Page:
“Why this designer loves working with indie authors & how she does it: http://selfpublishingadvice.org/publishing-why-i-love-working-with-indie-authors-by-a-book-designer via @JDSmith_Design & @IndieAuthorALLi”

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15 Responses to Publishing: Why I Love Working with Indie Authors – by A Book Designer

  1. AGR Foto December 6, 2014 at 9:54 pm #

    Recently I read the following passage, would yo be the graphic designer mentioned? :

    “What’s A Book Cover Worth?
    Posted on 12/3/2014 by Jim Pickerell

    At the annual Self-Publishing in the Digital Age conference in London last weekend one of the speakers, who is a graphic designer, advised the audience that they should never pay more than £10 for a picture for their book jacket. The speaker also acknowledged that the jacket picture is the most important choice an author can make when it comes to selling the book.

    At another point a man from Amazon.com said they offer 550,000 self-published titles a year and the average title sells 250 copies. ”

    So do you think £10 for a photograph is fair to the photographer. Perhaps then the book cover design should not cost more than £10 either.

  2. Gill Hamer May 25, 2014 at 7:13 pm #

    Lovely article, informative and personal too. Jane is a fantastic designer and a dream to work with. No wonder she’s winning awards! I’ve had huge praise for each of my covers. Have to say I love Zenobia cover too, and can’t believe anyone would seriously see that image as anything other than a warrior with a sword and shield!!

  3. Jan Ruth May 25, 2014 at 12:07 pm #

    Jane is the best in the business as all of her many testimonials and awards clearly substantiate!

  4. jilljmarsh May 24, 2014 at 7:19 pm #

    Agree with Pam. We’re always getting positive comments both on ebook and pbook covers on our Triskele books. Proud moment last year when two of us got Joel Friedlander Cover Design Award Gold Stars, and Jane’s design was the winner in the Fiction category! http://www.thebookdesigner.com/2013/07/e-book-cover-design-awards-june-2013/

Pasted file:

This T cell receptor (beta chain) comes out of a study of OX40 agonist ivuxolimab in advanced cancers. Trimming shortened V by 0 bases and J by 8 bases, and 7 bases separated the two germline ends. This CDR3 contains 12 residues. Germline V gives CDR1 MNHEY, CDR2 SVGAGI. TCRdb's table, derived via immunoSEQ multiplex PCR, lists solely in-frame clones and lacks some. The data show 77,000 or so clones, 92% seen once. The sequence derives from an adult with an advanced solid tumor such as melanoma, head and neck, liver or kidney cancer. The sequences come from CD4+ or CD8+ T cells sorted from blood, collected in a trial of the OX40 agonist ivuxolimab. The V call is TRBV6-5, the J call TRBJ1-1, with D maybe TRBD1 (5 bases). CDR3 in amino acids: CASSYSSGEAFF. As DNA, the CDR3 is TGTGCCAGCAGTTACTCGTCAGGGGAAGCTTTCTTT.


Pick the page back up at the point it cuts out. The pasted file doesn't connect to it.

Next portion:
5. Jane Dixon-Smith May 24, 2014 at 6:50 pm #

    Thank you Pam, Shani, for visiting and posting. Always lovely to work with you.

  6. Pam Howes May 24, 2014 at 11:24 am #

    It’s always a pleasure to work with Jane. She’s truly one of the best and always interprets my thoughts and ideas to perfection. My readers love my book covers and I get many positive comments about them. .

  7. Shani May 24, 2014 at 11:01 am #

    In my opinion, you are the best in the industry Jane! I LOVE the cover to The Haunting of Highdown Hall but more to the point, so does everyone else – it’s got the Wow factor for sure!

  8. Alison Morton May 23, 2014 at 5:20 pm #

    A great guide through the process. Stunning cover for Zenobia – I just downloaded a sample as a result. 😉

    Seriously, Zenobia is a fascinating woman who didn’t shrink from taking on the Roman Empire during the “Crisis of the Third Century”. But she came up against Aurelian…

    • Jane Dixon-Smith May 24, 2014 at 10:45 am #

      Hi Alison, yes, I found Zenobia to be a massively intriguing historical character. I cannot wait to reach the stage of writing those final, epic battles … 🙂